Rumors Suggest Surprising Possibility of Valeant and Actavis Combination

Gilead Sciences GILD NASDAQ:GILD

Media reports over the weekend suggested Valeant Pharmaceuticals VRX held merger discussions with Actavis ACT , which may now have stalled on financial considerations. Valeant had been signaling that it was seeking to pursue a large acquisition or a merger of equals, so the magnitude of the deal was not surprising, but we were a little surprised by the target. Overall, there may be enough international synergies and tax savings to justify the acquisition, but we do not believe it would be as significant of a value-creating acquisition for Valeant shareholders as some of the firm’s past deals have been. Valeant has also historically pursued struggling pharmaceutical companies, but Actavis, in our view, has fairly bright prospects. For Actavis shareholders, any potential acquisition at a premium to the stock price would be very attractive, as shares already trade at premium to our fair value estimate. We doubt the combined entity would improve competitive advantages enough to warrant a wide economic moat, but we do not plan any changes to our fair value estimates or narrow moat ratings for these firms on the rumors.

Overall, we think a potential combination between these two narrow moat companies would create a powerful player in the specialty pharma industry with nearly $13 billion in combined revenue. The combination probably offers considerable revenue and cost synergies in many international and emerging markets, where fewer differences exist between on- and off-patent drugs. We project Actavis’ international generics business will exceed $2 billion in sales for 2013. The combination would probably also benefit from Valeant’s lower tax rate.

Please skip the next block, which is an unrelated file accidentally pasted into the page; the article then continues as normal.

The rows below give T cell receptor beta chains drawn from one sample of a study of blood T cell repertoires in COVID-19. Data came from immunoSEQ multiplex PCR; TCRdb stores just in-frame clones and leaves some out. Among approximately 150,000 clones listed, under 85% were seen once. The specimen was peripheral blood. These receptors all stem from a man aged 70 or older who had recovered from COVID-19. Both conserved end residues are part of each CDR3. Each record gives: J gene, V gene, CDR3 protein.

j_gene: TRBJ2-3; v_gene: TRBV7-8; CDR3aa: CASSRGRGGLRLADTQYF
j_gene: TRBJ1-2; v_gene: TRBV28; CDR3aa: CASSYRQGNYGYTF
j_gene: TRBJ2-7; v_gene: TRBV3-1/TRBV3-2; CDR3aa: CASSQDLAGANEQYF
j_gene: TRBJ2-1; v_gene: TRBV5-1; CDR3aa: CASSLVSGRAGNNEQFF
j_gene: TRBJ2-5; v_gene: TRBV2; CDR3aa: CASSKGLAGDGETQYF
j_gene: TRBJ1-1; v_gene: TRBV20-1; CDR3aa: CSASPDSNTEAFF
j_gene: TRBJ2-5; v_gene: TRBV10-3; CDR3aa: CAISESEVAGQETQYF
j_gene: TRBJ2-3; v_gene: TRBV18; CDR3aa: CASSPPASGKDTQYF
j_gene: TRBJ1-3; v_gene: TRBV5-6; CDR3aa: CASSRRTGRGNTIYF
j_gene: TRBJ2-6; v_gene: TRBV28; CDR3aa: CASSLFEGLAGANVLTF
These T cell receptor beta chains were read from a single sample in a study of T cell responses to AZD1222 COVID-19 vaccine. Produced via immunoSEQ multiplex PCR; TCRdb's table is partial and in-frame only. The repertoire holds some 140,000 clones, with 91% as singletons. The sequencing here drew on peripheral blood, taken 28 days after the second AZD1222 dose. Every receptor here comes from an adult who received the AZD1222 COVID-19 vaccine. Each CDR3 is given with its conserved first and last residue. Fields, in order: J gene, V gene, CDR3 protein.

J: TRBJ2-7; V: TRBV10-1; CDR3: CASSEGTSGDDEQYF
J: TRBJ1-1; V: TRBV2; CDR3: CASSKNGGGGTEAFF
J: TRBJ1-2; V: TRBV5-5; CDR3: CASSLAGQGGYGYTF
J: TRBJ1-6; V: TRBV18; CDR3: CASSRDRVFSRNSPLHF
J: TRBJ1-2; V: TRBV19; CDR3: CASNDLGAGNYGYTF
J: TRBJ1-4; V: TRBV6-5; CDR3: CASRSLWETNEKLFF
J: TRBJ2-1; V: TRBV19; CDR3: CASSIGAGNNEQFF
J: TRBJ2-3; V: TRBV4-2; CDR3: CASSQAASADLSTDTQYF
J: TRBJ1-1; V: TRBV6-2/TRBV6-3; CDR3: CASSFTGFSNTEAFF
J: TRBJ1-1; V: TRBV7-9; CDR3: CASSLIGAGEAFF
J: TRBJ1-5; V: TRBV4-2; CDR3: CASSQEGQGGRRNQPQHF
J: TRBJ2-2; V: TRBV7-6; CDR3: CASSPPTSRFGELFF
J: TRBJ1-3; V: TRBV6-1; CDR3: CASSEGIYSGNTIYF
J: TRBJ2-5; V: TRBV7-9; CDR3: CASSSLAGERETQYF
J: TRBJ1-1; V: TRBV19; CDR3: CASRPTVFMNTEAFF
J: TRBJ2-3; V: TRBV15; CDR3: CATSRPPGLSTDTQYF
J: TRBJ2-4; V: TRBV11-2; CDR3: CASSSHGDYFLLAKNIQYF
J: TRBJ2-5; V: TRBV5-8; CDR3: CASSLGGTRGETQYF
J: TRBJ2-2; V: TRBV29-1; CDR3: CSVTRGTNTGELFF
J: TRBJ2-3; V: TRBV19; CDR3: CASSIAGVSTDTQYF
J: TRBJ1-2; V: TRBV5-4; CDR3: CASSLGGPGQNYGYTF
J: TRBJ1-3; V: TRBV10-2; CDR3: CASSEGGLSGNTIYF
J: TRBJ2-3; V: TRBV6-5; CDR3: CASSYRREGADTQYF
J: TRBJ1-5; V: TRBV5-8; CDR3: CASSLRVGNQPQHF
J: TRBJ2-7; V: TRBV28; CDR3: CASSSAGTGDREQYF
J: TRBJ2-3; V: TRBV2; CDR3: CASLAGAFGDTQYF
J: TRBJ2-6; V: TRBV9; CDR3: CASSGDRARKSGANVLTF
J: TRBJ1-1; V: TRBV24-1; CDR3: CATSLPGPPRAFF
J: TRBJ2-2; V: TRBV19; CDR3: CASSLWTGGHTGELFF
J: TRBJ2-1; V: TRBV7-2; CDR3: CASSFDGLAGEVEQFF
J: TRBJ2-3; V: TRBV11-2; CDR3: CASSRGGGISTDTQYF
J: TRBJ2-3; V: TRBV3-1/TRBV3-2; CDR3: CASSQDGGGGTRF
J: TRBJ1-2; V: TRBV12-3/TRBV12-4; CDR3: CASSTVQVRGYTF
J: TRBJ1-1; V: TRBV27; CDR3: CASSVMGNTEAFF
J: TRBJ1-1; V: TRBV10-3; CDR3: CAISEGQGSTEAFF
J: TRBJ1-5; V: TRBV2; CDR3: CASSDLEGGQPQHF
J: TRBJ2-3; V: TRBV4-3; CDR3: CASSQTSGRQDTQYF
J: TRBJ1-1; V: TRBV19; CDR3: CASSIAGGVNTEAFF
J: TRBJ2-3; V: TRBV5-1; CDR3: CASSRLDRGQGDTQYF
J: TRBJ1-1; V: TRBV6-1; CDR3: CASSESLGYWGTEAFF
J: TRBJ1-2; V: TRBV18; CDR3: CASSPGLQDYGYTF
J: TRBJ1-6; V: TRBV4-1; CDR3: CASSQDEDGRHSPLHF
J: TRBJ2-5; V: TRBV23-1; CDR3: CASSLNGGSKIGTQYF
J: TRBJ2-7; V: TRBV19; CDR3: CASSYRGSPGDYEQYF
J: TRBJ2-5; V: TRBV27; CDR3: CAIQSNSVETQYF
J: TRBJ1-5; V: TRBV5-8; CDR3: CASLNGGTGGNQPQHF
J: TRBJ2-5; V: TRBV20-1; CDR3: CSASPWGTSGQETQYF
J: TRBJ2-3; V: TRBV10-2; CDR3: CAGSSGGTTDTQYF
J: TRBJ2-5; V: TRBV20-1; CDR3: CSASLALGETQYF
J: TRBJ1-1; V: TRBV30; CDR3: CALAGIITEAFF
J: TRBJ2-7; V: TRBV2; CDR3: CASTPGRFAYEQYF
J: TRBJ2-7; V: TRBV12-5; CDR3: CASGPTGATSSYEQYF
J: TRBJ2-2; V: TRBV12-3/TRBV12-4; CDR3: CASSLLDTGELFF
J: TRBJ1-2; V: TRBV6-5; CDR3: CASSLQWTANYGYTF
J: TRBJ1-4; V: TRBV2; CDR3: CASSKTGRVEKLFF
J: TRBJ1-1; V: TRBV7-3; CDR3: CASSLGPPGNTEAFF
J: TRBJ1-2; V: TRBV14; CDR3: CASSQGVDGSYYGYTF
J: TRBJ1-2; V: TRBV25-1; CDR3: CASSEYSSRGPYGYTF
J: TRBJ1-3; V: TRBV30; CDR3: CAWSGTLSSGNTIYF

We see limited opportunities for the combination in the more commodified U.S. generics market, where Actavis remains a major player. The deal would be a dramatic shift in strategy for Valeant, making a very large bet on the U.S. generics market for the first time. Actavis’ U.S. generics business reported $3.5 billion in sales in 2012, equal to the $3.5 billion in companywide sales for Valeant in 2012. Valeant has expressed little in interest for competing in the highly commodified U.S. generic market, so its interest in Actavis is surprising.

Valeant has traditionally had success targeting firms with high operating cost ratios and leveraging its salesforce to realize drastic synergies, but it’s unclear which strategic direction this potential merger would ultimately pursue. Actavis continues to fund research for its biosimilars in partnership with Amgen and its novel women’s health franchise. Valeant, meanwhile, has historically focused on slashing drug-development spending. Valeant also probably has little interest in Actavis’ distribution segment, which could spur some asset sales after a potential merger. We think shareholders have benefited from decisions by both management teams over the years, but the ultimate direction of a combined company would probably be determined by whichever CEO, either J. Michael Pearson of Valeant or Paul Bisaro of Actavis, remained on top.

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